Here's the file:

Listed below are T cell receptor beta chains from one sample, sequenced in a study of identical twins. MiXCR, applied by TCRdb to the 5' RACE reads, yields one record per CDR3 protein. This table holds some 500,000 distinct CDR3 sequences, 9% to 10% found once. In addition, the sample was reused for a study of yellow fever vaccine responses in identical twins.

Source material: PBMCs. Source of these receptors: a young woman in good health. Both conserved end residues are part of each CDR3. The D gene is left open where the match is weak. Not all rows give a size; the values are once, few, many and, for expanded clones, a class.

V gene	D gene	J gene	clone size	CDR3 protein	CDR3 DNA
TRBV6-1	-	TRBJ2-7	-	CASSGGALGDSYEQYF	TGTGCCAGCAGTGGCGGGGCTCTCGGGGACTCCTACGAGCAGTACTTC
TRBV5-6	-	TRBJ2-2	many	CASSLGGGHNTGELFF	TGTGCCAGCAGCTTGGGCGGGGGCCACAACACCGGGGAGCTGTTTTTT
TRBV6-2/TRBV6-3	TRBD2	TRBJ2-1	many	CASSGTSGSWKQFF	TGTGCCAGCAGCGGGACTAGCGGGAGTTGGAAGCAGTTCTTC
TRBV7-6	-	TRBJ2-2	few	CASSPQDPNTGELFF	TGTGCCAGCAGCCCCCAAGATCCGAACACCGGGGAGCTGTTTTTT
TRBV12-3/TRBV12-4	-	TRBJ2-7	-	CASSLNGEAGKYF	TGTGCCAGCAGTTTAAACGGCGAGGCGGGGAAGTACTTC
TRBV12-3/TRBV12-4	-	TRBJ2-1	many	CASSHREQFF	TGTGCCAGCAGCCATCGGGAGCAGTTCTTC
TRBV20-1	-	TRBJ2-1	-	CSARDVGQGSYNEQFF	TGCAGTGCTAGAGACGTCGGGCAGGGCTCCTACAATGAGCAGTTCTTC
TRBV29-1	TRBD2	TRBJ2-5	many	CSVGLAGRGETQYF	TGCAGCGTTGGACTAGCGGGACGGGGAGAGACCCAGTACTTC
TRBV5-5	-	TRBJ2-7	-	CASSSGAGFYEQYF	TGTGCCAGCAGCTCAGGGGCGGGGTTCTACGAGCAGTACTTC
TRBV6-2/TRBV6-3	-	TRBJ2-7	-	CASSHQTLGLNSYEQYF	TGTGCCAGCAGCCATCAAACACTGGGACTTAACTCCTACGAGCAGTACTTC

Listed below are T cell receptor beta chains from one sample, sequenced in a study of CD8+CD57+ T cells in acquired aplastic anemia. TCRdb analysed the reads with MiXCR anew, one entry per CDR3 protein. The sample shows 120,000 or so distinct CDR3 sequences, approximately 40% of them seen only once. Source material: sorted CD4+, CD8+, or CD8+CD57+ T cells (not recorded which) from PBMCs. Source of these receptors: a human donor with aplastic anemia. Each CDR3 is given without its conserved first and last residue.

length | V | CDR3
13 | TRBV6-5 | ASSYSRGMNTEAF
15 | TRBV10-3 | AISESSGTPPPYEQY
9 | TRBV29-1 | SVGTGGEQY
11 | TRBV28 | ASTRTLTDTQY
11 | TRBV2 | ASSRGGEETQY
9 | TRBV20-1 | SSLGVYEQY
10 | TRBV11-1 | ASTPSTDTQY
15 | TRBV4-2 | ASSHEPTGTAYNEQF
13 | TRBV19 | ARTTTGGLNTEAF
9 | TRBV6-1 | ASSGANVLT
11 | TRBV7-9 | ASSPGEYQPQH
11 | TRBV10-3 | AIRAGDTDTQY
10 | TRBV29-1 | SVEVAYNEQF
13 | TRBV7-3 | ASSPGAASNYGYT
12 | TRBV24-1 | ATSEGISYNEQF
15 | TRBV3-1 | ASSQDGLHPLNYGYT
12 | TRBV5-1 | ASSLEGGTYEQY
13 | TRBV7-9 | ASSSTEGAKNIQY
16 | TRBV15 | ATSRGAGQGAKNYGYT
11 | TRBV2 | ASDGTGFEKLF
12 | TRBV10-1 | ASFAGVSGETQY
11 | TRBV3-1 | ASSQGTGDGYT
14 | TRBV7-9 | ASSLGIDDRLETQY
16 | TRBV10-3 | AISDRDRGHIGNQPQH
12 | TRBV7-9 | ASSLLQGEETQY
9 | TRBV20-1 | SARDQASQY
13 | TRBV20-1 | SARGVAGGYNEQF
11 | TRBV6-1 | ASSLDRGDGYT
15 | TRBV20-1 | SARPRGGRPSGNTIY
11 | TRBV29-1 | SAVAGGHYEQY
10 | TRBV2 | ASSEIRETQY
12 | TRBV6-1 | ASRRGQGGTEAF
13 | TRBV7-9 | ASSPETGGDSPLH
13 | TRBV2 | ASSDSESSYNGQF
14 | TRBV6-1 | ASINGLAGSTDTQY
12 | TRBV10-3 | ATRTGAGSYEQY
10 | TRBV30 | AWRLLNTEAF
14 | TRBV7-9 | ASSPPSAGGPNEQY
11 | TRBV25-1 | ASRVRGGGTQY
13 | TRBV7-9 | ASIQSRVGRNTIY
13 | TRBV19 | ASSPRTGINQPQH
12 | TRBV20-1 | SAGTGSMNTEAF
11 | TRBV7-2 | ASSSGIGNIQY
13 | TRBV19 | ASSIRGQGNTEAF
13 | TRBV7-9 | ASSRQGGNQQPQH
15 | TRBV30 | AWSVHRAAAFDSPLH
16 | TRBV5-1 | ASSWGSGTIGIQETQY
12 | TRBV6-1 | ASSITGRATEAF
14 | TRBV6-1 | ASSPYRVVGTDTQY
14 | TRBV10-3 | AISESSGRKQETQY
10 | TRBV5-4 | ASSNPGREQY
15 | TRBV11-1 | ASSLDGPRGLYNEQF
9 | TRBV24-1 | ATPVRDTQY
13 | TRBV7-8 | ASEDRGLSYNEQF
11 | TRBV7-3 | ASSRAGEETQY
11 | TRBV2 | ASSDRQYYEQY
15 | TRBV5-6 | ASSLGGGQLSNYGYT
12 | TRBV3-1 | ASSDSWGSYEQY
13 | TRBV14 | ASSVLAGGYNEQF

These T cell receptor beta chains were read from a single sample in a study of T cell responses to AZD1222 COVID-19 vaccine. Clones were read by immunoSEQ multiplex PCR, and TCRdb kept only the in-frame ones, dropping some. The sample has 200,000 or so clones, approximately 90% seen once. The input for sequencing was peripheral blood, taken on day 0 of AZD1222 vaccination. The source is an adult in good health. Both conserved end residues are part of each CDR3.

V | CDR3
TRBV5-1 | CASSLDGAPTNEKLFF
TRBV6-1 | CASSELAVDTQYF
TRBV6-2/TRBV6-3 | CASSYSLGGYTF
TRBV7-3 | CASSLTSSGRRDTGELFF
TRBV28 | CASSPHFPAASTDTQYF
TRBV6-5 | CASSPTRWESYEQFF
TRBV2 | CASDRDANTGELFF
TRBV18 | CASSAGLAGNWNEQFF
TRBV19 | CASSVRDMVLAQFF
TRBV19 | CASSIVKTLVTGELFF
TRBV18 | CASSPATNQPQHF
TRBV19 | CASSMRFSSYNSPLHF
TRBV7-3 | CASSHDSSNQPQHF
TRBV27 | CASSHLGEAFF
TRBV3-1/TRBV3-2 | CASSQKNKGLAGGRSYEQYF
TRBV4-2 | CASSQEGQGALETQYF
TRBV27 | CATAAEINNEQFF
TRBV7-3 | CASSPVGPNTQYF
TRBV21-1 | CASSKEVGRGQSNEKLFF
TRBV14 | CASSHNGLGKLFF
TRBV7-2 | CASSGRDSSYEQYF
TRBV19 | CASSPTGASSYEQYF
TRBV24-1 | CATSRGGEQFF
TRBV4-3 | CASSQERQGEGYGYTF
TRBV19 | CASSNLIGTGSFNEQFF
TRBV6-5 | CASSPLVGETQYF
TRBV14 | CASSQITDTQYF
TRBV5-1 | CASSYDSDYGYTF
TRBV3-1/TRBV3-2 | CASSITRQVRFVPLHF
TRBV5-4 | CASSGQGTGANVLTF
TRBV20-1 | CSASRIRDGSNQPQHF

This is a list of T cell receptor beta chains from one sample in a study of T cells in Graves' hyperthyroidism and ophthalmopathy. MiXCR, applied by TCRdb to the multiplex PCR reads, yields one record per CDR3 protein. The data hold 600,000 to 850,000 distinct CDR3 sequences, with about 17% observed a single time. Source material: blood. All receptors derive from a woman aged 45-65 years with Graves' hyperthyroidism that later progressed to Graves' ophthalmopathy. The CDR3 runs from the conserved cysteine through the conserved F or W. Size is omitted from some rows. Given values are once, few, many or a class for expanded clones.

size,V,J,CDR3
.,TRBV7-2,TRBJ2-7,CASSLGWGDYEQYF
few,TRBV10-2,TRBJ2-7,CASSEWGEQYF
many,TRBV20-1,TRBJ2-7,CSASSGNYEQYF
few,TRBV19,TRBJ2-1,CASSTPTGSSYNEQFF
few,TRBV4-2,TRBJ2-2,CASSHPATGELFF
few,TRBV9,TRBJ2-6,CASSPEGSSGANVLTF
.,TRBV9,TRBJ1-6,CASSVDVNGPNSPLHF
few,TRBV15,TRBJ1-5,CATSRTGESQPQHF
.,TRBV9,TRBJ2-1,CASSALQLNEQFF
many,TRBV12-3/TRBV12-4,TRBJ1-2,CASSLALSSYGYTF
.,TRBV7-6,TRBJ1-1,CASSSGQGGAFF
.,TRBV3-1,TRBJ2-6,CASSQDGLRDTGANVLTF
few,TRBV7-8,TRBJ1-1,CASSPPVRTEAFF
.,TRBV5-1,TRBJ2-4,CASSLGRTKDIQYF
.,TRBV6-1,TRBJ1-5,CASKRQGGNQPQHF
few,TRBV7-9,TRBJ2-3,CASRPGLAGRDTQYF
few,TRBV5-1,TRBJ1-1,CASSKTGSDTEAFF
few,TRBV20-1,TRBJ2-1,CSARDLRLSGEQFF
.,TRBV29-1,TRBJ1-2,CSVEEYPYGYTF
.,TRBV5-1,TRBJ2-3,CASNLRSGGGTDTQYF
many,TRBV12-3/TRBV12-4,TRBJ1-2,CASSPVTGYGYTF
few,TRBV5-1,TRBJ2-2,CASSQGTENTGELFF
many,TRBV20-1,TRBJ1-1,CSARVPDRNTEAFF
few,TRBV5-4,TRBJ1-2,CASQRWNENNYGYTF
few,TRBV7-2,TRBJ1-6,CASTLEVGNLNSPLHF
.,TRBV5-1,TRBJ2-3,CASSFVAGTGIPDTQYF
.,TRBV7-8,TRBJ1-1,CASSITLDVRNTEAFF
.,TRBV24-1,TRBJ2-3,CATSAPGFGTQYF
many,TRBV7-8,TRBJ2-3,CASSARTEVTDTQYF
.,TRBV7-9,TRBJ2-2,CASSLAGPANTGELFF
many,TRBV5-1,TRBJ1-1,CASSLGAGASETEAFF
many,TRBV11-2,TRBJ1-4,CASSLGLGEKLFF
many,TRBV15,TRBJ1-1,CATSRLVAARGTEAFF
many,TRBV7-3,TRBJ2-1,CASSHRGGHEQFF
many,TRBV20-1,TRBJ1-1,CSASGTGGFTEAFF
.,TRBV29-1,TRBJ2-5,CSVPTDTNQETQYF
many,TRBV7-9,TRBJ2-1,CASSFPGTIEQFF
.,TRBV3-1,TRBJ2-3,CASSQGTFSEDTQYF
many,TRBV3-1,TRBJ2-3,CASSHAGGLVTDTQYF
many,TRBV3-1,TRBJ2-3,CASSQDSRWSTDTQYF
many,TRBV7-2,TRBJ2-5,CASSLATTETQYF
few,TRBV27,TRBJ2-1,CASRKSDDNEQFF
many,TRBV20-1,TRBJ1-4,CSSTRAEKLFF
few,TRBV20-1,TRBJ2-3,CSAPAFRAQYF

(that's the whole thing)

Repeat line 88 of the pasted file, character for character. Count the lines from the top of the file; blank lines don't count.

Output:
TRBV19 | CASSMRFSSYNSPLHF